According to Scott Schellenberg, senior manager of AHS for SMS Equipment, the Canadian distributor for Komatsu, the autonomous technology itself has increased safety. “Humans working around the autonomous haulers can see on their screens where the trucks are and know where they are headed versus with a human driving the truck,” he said.

The digital oil sands

The oil sands are increasingly adopting machine learning and artificial intelligence technologies, said Dinara Millington, vice-president of research at CERI. “I’m noticing it’s happening faster now that these technologies have been in the commercial space for a little while,” she said.

Marty Reed, CEO of Evok Innovations, a partnership between Canada’s oil and gas companies and the BC Cleantech CEO Alliance, points to two innovative companies with technologies that have powerful benefits for the oil and gas sector as well as the oil sands. One is Kelvin, which has an artificial intelligence system that has been deployed in BP’s oil and gas fields in Wamsutter, Wyoming. There, hundreds of inexpensive sensors have been installed in the wells where they gather data that is transmitted via the cloud to powerful computers. These identify patterns and form predictions, which are used to create optimization tweaks that are sent back down to the controls in the field.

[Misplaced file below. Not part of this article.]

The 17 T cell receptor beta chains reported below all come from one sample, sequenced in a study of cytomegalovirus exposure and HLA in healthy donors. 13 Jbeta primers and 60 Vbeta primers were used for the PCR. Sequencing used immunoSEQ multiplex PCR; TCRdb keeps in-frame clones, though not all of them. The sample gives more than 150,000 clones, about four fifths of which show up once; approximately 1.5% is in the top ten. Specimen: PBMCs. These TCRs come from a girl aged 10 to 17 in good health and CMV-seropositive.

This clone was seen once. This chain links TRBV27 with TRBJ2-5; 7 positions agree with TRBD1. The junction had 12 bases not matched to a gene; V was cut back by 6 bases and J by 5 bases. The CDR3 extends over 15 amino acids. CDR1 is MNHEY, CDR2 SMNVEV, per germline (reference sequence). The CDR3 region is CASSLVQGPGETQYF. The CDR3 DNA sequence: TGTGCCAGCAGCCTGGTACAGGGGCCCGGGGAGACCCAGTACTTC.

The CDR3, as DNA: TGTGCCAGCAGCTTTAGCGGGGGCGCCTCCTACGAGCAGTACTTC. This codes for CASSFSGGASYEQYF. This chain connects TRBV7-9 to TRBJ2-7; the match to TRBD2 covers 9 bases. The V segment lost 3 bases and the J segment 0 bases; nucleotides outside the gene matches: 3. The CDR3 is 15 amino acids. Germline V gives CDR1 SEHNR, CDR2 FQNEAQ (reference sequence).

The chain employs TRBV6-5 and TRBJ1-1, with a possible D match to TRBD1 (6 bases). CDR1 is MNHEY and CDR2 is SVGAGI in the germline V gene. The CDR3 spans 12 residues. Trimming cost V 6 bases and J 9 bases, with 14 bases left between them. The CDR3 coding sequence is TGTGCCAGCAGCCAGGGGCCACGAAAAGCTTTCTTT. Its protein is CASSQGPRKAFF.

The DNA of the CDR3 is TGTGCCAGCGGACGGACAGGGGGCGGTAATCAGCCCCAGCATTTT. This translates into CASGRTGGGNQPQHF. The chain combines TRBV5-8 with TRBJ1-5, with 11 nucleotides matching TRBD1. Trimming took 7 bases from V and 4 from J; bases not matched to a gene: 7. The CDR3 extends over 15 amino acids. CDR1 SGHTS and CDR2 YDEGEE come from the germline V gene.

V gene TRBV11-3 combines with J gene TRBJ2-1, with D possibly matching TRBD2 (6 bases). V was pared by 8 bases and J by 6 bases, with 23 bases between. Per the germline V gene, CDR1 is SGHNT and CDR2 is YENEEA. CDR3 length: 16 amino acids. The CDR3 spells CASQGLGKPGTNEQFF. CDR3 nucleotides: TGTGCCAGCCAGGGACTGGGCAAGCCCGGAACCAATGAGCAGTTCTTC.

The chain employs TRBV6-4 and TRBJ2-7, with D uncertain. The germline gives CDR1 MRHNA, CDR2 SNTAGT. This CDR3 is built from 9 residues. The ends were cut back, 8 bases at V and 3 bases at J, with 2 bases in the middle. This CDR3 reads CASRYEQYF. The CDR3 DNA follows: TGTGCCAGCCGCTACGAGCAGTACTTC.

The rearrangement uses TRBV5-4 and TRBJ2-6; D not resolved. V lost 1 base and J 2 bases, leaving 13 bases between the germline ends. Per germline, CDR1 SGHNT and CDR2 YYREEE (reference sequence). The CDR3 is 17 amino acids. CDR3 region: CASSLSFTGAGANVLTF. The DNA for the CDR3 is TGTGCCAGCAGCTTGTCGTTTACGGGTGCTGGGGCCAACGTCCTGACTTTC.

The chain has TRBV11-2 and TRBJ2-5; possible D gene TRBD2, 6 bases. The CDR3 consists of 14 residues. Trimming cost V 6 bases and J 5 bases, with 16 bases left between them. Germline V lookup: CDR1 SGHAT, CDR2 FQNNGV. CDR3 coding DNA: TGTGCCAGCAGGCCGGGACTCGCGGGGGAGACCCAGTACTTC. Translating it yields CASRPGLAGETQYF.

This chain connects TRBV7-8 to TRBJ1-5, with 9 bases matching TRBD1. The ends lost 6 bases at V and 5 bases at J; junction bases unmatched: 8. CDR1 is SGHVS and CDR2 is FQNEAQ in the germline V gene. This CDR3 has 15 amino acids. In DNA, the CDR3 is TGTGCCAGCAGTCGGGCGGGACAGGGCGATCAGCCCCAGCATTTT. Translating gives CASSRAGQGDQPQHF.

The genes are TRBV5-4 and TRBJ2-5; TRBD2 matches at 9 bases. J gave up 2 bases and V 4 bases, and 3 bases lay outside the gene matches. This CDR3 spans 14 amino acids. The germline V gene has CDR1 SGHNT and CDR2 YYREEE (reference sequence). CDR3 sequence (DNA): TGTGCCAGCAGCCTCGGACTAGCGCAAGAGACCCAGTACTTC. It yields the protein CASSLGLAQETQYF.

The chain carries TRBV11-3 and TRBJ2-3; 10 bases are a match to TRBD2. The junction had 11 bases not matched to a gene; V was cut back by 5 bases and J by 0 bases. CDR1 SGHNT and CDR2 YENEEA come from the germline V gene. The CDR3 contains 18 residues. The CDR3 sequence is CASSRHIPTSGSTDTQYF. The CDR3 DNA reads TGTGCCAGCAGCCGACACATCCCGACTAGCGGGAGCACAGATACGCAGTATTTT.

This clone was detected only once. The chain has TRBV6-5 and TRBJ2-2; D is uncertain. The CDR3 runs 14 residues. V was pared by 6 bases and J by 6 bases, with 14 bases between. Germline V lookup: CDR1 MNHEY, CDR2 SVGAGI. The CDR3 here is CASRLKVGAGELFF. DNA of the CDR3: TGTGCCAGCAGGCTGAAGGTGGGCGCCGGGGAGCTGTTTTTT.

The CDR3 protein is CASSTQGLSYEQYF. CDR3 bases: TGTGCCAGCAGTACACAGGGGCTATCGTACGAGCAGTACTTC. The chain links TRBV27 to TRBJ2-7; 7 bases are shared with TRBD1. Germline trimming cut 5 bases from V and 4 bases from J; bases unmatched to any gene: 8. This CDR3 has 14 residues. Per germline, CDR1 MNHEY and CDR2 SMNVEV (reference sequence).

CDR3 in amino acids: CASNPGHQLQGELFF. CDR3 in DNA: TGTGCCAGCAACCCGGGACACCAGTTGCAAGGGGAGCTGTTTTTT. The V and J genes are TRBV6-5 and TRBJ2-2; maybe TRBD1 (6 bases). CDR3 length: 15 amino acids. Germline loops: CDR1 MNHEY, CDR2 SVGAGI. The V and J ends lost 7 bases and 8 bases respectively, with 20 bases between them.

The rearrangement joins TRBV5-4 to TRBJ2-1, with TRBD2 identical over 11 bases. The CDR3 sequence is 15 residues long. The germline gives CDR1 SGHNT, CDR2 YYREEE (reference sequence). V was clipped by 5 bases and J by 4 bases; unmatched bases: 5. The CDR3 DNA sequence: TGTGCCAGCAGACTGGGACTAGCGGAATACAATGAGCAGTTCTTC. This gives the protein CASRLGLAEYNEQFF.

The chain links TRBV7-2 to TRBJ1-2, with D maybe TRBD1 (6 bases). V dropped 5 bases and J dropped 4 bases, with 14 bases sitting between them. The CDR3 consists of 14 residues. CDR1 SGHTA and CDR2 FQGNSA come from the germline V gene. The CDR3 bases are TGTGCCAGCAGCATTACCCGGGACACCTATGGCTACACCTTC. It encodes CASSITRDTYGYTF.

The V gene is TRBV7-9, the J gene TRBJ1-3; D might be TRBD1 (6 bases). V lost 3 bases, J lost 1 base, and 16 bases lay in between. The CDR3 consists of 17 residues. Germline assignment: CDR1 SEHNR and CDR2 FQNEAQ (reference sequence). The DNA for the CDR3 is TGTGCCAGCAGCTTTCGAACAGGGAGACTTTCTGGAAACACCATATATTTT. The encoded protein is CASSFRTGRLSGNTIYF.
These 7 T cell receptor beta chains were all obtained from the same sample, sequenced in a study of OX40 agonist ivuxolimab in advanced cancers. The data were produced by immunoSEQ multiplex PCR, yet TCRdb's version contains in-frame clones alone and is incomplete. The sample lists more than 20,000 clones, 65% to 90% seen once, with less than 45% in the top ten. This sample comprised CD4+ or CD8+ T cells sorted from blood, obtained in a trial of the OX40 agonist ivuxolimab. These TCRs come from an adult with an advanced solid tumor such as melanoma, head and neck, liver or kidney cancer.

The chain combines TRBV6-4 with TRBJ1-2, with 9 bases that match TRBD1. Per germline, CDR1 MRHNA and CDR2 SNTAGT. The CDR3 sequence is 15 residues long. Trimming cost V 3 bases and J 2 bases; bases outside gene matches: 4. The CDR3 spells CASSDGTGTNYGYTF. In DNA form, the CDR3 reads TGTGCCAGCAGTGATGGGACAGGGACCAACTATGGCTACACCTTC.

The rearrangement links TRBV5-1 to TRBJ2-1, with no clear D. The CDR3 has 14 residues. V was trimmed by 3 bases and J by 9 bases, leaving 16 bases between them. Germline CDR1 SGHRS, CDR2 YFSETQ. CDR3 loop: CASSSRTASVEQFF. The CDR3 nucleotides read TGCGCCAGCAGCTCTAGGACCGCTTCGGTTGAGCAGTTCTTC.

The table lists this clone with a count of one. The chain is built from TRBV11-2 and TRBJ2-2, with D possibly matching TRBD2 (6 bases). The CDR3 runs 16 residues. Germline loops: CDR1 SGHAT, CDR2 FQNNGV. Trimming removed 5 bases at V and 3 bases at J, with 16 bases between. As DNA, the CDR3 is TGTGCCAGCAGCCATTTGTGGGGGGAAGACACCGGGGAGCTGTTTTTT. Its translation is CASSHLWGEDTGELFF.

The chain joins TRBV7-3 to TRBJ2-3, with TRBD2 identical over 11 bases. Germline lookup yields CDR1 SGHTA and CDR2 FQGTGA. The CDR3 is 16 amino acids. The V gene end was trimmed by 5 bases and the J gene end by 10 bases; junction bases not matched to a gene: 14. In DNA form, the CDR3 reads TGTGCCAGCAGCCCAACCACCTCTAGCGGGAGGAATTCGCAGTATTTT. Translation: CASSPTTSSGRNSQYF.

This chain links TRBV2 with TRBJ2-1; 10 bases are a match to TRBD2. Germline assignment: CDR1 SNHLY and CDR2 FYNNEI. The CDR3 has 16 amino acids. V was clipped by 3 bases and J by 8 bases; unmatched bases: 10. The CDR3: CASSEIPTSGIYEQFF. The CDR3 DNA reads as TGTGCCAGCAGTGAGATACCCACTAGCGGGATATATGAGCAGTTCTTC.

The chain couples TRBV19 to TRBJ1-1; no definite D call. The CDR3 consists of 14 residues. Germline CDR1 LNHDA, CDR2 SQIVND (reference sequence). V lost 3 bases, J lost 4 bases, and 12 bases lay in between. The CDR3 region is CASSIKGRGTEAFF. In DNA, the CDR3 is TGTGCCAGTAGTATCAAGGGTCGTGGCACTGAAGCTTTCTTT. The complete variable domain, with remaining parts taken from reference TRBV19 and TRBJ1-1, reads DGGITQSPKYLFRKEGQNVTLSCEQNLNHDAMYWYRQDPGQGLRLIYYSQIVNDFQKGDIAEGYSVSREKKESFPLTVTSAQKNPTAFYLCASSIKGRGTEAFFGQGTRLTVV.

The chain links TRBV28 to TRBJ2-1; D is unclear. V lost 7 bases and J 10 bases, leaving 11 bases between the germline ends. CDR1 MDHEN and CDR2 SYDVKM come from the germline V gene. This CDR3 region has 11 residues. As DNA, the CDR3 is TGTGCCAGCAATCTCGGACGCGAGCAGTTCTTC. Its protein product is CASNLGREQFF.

“The days of one shift coming in and tweaking all the dials is going to go away,” said Reed. “Computers do it better.”

To continue reading this article click here

Hercules SLR is part of the Hercules Group of Companies which offers a unique portfolio of businesses nationally with locations from coast to coast. Our companies provide an extensive coverage of products and services that support the success of a wide range of business sectors across Canada including the energy, oil & gas, manufacturing, construction, aerospace, infrastructure, utilities, oil and gas, mining and marine industries.

Hercules Group of Companies is comprised of: Hercules SLR, Hercules Machining & Millwright Services, Spartan Industrial Marine, Stellar Industrial Sales and Wire Rope Atlantic.

We have the ability to provide any solution your business or project will need. Call us today for more information. 1-877-461-4876. Don’t forget to follow us on Twitter LinkedIn and Facebook for more news and upcoming events.